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 Nutrition's best kept secret is frozen food: here's why

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Join date : 2012-05-29
Location : Manchester UK

PostSubject: Nutrition's best kept secret is frozen food: here's why   Mon 16 May 2016, 11:48

Nutrition's best kept secret is frozen food: here's why

Tuesday, May 10, 2016 by: Sarah Landers

(NaturalNews) As a general rule, we are told that eating fresh food is best when you're trying to stay fit and healthy. Prioritizing local, seasonal food is a great way to incorporate those fresh foods into your diet, and whilst that is still sound advice, it seems that frozen food is not as bad for our health as once believed.

According to the Daily Mail, a lecturer on appetite and obesity at Liverpool University in the UK has stated that frozen food actually locks in nutrition – and is something that should be embraced rather than avoided. Whilst frozen food definitely has a bad reputation – with one in three Britons believing that it is inferior to fresh food – frozen food may actually be something we need to eat more of.

Frozen food's bad rep

As reported by the Frozen Food Foundation, humans have been freezing food for thousands of years as a way to safely preserve food that can't be consumed immediately. But it wasn't until the 1920s that Clarence Birdseye embraced the preserving power of frozen food and developed the double-belt freezer, which recreated nature's freezing process without the limitations of seasonal changes.

Birdseye first brought frozen foods onto the shelves of grocery stores in 1930 and the frozen food industry was born. There have been several ups and downs for the industry, but it seems that frozen food might not actually deserve its bad reputation. Emma Boyland lectures on appetite and obesity at Liverpool University, and also writes for a popular academic magazine called The Conversation. Boyland suggests that there is a certain element of snobbery in her article entitled, 'Let's stop with the frozen food snobbery', as reported by The Conversation.

Frozen food is actually marketed for its convenience, with brands such as Iceland embracing the image of the busy working Mother who doesn't have time to prepare freshly made meals for her children – along with the slogan 'that's why Mums go to Iceland'. However, this in itself might be contributing towards frozen food's bad image – with it being viewed as a last resort rather than a good first option.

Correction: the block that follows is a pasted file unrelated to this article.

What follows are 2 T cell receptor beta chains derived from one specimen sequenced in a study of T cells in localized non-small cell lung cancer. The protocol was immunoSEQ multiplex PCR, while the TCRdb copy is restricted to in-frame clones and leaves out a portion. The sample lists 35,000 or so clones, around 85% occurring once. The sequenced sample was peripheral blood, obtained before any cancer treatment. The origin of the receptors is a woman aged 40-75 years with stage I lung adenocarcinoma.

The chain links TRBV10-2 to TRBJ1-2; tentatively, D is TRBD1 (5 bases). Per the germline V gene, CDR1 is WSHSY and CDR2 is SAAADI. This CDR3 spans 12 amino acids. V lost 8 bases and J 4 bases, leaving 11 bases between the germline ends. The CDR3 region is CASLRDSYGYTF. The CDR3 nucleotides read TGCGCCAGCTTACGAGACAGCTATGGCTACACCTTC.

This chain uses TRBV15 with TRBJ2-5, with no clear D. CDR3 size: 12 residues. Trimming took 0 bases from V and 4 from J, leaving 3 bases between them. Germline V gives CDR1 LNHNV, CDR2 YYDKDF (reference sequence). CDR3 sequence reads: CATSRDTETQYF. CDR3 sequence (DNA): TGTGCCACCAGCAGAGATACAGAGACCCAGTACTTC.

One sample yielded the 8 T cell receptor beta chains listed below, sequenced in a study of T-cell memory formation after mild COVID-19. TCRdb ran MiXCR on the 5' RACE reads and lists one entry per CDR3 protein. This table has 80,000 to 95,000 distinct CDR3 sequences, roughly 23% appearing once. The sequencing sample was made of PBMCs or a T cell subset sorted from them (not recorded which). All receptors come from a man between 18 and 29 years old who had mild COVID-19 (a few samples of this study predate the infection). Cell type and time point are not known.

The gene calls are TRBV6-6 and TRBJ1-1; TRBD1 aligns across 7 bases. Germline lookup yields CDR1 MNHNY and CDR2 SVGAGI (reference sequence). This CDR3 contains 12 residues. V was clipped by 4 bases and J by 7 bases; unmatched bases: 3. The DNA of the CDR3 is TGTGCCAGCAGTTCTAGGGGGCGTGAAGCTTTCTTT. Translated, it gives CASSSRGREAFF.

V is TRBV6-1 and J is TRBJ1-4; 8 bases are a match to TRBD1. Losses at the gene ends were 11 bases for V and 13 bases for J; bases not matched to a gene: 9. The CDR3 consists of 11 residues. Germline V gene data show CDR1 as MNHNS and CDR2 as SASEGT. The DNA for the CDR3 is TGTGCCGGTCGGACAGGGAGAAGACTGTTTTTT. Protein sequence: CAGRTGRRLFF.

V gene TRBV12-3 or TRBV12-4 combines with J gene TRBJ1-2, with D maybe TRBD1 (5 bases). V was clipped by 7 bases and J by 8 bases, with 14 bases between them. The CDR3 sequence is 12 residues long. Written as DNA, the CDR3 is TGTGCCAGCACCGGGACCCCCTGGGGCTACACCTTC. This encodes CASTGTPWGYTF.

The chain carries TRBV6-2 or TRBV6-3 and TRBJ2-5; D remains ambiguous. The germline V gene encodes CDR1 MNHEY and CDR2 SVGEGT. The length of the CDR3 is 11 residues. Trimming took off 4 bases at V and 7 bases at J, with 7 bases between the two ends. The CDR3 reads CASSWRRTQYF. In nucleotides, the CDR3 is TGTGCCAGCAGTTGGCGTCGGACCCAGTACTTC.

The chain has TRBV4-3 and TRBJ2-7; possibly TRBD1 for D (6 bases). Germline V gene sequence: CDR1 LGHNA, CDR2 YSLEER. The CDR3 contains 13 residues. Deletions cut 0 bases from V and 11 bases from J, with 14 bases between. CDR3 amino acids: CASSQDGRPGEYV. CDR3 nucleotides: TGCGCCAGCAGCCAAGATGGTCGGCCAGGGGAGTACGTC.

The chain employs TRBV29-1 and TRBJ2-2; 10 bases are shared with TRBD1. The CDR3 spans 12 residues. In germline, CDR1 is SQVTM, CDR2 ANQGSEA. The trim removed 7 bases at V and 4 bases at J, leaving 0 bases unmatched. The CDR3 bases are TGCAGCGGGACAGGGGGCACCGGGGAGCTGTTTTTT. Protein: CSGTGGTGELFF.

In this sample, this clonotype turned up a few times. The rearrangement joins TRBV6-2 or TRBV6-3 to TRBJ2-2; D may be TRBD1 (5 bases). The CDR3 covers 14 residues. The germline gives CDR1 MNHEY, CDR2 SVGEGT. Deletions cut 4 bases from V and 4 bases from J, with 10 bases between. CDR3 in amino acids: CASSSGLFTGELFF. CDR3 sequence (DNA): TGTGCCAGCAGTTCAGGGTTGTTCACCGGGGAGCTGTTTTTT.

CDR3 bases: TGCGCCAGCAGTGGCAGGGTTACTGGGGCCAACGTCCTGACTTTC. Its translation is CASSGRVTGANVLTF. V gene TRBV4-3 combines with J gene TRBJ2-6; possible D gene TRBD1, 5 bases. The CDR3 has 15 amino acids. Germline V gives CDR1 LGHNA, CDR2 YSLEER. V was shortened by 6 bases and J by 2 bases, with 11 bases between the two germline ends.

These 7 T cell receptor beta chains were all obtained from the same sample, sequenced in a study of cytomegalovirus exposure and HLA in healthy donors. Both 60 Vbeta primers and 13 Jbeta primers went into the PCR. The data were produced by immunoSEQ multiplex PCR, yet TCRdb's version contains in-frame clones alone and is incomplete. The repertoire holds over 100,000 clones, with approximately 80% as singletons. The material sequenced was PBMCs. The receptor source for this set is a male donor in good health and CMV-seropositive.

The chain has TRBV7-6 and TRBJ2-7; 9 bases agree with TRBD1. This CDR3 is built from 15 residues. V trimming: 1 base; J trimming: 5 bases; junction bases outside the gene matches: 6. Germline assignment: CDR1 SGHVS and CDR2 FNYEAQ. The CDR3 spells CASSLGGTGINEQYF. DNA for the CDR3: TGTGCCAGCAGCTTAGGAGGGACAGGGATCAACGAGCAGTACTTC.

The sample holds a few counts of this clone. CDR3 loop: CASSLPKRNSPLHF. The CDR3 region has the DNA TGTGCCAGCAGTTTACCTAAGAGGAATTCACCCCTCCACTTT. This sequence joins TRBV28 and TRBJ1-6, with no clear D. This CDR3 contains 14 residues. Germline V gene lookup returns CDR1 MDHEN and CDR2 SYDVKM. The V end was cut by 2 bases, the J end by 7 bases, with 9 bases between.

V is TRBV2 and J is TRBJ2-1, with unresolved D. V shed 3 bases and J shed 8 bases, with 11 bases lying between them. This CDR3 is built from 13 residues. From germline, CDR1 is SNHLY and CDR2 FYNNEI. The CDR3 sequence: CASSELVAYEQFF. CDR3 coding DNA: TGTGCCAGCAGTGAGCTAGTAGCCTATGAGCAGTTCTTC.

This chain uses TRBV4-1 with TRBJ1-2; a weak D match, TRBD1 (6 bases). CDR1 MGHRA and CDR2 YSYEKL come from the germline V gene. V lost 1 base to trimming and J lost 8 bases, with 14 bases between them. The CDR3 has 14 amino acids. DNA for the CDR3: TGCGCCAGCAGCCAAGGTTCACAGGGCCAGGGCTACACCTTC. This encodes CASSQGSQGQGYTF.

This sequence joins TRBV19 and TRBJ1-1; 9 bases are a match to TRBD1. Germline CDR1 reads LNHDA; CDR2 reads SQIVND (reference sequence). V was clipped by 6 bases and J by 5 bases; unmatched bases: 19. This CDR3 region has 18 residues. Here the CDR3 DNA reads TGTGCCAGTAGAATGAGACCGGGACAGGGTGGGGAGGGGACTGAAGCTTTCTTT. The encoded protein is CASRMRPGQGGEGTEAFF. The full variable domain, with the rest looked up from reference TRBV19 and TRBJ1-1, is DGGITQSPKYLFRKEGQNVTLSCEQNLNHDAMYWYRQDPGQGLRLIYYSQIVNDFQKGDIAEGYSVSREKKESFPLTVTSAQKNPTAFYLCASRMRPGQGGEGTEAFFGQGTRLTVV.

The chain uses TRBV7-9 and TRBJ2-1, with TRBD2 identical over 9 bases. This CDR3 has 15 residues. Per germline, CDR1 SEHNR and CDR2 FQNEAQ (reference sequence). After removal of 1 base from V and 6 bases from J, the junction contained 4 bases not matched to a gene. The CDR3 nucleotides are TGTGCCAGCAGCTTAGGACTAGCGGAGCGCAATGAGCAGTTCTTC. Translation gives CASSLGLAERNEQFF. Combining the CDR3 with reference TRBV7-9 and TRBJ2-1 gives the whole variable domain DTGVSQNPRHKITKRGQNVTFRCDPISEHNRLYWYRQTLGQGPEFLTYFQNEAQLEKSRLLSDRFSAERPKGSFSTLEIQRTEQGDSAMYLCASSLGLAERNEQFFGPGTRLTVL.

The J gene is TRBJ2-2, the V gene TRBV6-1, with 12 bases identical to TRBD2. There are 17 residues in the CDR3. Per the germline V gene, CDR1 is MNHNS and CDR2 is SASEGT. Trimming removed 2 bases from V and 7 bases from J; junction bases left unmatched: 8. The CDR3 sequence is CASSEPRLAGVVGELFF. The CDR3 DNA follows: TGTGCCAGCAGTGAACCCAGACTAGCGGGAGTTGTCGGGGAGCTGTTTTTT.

Frozen food is normally also cheaper to buy than fresh produce because it costs less to produce, but this impacts the customer's perception of its quality; according to the Daily Mail, four out of five U.S. consumers believe that frozen food is 'highly processed.'

Benefits of frozen food

Studies have shown that freezing food is a great way to lock in its nutrients – particularly with fruits and vegetables. It seems that the amount of antioxidants and other nutrients in fresh produce decreases over a matter of days in a refrigerator – but not when stored at -20 degrees Celsius, according to the Daily Mail.

Antioxidants are found in various fruits and superfoods such as blueberries, and they are crucial for your health – protecting your heart and blood pressure, and even working to prevent cancer. So making sure your food retains its high concentrations of antioxidants is a great way to maximize your intake and protect your health. Frozen fruit and vegetables also count towards your recommended daily intake in the same way that fresh fruits and vegetables do.

Frozen food can also help those suffering from obesity to control their portion sizes – if you put that excess food in the freezer for another day you'll be less tempted to go back to it later on for a snack. This is also a lot better for your pocket as you can stretch out your weekly shop or make a batch of your favorite stew in bulk, freezing some for another day.

According to Positively Positive, hitting the frozen aisle is a great way to eat healthy while on a budget, because these frozen fruits and vegetables will have been 'picked at their peak so they retain much of their nutritional value.'

There are many benefits to eating frozen food, and if you're looking to eat more healthily, get more antioxidants in your diet and save some money, then the frozen food aisle should be your new best friend.
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